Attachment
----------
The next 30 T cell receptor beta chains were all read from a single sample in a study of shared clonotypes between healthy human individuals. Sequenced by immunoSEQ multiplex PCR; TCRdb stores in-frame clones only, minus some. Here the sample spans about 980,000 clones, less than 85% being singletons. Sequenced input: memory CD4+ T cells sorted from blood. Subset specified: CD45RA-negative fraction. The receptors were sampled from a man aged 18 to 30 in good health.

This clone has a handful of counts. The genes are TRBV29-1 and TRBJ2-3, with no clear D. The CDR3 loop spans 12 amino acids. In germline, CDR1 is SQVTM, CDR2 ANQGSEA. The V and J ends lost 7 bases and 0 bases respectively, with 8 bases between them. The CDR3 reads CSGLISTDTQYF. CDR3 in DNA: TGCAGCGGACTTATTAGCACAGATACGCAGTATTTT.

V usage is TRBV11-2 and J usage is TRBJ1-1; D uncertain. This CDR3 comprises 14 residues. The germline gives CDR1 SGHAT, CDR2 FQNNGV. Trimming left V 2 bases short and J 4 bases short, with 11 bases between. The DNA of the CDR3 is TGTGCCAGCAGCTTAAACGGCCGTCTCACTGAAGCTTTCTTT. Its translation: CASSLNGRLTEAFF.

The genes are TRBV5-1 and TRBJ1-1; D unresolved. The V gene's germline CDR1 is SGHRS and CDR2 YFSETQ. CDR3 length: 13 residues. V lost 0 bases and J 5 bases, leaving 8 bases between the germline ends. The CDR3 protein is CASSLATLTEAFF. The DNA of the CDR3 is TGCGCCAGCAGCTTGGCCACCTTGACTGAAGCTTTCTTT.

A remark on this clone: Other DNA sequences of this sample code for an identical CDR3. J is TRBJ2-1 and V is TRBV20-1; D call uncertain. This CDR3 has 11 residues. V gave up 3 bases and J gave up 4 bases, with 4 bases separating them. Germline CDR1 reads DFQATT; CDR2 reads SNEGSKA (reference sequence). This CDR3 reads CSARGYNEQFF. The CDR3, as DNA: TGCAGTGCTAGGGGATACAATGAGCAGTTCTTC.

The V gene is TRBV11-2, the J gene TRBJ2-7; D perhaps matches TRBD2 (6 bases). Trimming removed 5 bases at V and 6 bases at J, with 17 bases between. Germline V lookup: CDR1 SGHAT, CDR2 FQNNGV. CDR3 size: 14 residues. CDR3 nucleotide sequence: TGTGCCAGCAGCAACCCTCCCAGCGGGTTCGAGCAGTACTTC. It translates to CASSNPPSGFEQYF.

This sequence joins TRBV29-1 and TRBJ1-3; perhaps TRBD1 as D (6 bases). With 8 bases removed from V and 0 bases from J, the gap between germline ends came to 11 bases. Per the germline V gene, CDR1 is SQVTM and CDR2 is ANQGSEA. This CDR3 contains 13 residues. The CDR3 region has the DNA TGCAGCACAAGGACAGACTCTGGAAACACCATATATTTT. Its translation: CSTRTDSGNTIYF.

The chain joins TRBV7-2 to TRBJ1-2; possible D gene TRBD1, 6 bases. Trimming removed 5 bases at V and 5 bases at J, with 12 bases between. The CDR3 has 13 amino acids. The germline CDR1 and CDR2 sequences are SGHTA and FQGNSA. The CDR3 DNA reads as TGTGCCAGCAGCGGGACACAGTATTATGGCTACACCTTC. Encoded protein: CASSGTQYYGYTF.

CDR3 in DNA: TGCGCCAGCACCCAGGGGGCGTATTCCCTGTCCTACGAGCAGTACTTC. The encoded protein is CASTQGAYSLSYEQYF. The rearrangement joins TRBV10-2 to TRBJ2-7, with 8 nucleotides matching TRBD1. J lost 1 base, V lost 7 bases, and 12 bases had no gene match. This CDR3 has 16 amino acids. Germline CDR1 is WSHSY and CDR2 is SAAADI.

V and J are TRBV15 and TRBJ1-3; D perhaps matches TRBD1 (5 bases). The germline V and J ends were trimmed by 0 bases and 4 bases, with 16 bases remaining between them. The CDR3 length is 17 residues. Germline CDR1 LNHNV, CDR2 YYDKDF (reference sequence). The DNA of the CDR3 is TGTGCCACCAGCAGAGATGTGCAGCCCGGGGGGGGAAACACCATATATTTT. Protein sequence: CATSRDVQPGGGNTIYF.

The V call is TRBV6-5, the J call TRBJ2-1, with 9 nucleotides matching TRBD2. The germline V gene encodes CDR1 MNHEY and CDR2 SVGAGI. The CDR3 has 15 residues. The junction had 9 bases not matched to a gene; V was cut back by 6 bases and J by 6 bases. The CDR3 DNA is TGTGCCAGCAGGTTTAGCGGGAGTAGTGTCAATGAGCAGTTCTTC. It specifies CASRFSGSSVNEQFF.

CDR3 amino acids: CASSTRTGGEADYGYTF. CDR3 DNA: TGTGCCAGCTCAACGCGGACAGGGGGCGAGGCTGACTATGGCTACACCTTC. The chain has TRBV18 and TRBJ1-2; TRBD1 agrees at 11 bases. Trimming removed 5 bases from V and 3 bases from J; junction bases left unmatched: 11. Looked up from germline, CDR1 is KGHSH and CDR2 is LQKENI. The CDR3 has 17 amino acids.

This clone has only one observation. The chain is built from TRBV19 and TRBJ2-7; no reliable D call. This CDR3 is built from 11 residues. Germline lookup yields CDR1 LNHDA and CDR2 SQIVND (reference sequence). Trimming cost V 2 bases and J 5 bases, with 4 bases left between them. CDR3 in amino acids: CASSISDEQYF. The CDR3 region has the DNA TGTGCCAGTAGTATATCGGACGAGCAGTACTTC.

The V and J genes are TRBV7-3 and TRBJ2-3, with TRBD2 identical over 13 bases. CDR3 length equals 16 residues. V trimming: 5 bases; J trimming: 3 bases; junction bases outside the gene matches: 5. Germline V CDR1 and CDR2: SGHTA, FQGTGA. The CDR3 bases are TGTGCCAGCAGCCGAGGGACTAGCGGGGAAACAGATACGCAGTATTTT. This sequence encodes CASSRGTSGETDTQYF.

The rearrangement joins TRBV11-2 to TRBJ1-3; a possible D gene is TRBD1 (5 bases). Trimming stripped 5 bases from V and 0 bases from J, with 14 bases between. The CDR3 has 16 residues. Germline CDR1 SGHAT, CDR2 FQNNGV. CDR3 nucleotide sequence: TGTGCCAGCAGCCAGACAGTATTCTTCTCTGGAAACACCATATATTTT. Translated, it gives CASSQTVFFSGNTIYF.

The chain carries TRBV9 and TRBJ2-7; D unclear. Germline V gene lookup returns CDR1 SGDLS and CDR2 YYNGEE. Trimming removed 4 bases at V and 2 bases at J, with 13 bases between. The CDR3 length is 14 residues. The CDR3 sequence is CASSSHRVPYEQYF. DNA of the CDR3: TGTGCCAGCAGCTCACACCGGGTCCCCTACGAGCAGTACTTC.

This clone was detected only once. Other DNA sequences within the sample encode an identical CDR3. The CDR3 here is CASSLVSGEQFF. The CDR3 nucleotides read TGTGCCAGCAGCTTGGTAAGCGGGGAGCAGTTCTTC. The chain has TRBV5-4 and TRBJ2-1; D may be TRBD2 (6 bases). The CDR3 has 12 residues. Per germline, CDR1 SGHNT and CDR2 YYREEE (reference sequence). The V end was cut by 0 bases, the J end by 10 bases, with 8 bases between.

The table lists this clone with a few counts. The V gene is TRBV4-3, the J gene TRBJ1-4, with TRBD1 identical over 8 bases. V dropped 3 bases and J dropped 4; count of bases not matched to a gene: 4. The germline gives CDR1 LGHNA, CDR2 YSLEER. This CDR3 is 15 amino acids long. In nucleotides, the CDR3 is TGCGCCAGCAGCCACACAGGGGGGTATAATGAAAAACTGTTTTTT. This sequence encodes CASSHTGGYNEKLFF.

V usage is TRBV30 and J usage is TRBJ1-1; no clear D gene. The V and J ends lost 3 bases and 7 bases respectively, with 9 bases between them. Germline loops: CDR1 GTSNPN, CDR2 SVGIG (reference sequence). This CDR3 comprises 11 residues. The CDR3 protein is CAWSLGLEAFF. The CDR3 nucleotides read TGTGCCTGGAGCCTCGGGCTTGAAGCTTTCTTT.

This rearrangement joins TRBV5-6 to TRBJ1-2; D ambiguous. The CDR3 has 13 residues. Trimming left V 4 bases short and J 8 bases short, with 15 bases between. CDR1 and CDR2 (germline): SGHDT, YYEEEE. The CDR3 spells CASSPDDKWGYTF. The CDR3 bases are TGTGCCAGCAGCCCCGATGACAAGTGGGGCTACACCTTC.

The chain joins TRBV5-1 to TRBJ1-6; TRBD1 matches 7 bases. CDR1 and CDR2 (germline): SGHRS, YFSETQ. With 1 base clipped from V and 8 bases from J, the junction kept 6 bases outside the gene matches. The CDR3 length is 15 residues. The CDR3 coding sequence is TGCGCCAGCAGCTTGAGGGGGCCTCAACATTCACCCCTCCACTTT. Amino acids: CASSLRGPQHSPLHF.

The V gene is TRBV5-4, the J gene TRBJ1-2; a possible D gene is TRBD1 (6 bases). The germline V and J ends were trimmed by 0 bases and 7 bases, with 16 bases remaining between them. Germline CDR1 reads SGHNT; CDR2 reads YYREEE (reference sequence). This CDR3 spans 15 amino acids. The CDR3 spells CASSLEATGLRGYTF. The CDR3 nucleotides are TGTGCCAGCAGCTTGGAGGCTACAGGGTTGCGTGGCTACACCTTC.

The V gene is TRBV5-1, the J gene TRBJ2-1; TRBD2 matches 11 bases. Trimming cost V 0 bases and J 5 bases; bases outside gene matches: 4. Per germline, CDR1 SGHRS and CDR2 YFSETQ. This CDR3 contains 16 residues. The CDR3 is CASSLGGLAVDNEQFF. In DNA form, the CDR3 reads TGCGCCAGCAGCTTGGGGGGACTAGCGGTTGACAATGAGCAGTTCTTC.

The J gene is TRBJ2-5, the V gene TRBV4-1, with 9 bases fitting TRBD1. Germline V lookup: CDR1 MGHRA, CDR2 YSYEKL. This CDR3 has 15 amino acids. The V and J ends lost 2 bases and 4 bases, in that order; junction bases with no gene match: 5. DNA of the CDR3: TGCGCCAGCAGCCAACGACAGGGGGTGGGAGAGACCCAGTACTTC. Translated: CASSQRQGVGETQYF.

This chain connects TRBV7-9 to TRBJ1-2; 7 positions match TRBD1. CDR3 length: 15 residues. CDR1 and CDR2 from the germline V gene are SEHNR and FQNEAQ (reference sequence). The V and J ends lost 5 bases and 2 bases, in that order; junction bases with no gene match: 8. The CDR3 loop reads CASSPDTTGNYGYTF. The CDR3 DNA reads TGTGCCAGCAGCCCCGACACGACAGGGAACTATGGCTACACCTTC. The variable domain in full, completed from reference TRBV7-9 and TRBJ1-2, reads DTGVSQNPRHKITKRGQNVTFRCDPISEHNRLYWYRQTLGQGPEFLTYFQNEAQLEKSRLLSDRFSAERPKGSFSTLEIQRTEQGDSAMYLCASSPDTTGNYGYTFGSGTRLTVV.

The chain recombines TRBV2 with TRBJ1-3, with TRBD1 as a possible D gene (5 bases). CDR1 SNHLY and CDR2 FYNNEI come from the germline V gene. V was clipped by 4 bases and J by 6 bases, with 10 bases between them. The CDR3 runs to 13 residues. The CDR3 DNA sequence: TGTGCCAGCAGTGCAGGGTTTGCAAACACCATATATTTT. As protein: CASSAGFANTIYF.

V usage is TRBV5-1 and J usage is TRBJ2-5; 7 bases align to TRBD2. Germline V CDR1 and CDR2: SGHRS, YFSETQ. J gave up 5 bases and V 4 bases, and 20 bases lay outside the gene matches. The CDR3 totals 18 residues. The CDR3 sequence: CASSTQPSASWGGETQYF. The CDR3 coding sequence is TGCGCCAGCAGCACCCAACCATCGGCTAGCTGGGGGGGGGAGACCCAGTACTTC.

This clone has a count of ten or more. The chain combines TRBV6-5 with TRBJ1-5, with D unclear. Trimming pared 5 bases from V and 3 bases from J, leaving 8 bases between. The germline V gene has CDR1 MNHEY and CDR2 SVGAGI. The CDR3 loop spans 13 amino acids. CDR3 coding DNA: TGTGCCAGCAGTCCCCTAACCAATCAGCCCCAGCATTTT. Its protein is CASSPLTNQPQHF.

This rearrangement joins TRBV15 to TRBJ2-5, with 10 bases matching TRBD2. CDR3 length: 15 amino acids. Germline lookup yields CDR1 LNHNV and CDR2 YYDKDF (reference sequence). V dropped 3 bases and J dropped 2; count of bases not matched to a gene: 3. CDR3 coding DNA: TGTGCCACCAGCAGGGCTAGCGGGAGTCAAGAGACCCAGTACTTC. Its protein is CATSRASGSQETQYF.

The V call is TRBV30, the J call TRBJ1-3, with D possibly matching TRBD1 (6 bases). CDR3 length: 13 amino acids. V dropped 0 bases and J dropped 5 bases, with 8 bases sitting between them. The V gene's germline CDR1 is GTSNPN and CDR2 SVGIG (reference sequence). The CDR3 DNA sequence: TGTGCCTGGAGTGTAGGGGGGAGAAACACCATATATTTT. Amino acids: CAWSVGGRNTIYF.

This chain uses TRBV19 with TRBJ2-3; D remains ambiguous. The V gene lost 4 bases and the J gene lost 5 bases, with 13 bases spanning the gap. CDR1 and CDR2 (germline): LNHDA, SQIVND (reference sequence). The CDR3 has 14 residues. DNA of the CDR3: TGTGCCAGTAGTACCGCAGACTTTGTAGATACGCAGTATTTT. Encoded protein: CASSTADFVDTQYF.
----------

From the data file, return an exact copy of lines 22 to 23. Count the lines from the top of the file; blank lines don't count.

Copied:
The V gene is TRBV5-4, the J gene TRBJ1-2; a possible D gene is TRBD1 (6 bases). The germline V and J ends were trimmed by 0 bases and 7 bases, with 16 bases remaining between them. Germline CDR1 reads SGHNT; CDR2 reads YYREEE (reference sequence). This CDR3 spans 15 amino acids. The CDR3 spells CASSLEATGLRGYTF. The CDR3 nucleotides are TGTGCCAGCAGCTTGGAGGCTACAGGGTTGCGTGGCTACACCTTC.

The V gene is TRBV5-1, the J gene TRBJ2-1; TRBD2 matches 11 bases. Trimming cost V 0 bases and J 5 bases; bases outside gene matches: 4. Per germline, CDR1 SGHRS and CDR2 YFSETQ. This CDR3 contains 16 residues. The CDR3 is CASSLGGLAVDNEQFF. In DNA form, the CDR3 reads TGCGCCAGCAGCTTGGGGGGACTAGCGGTTGACAATGAGCAGTTCTTC.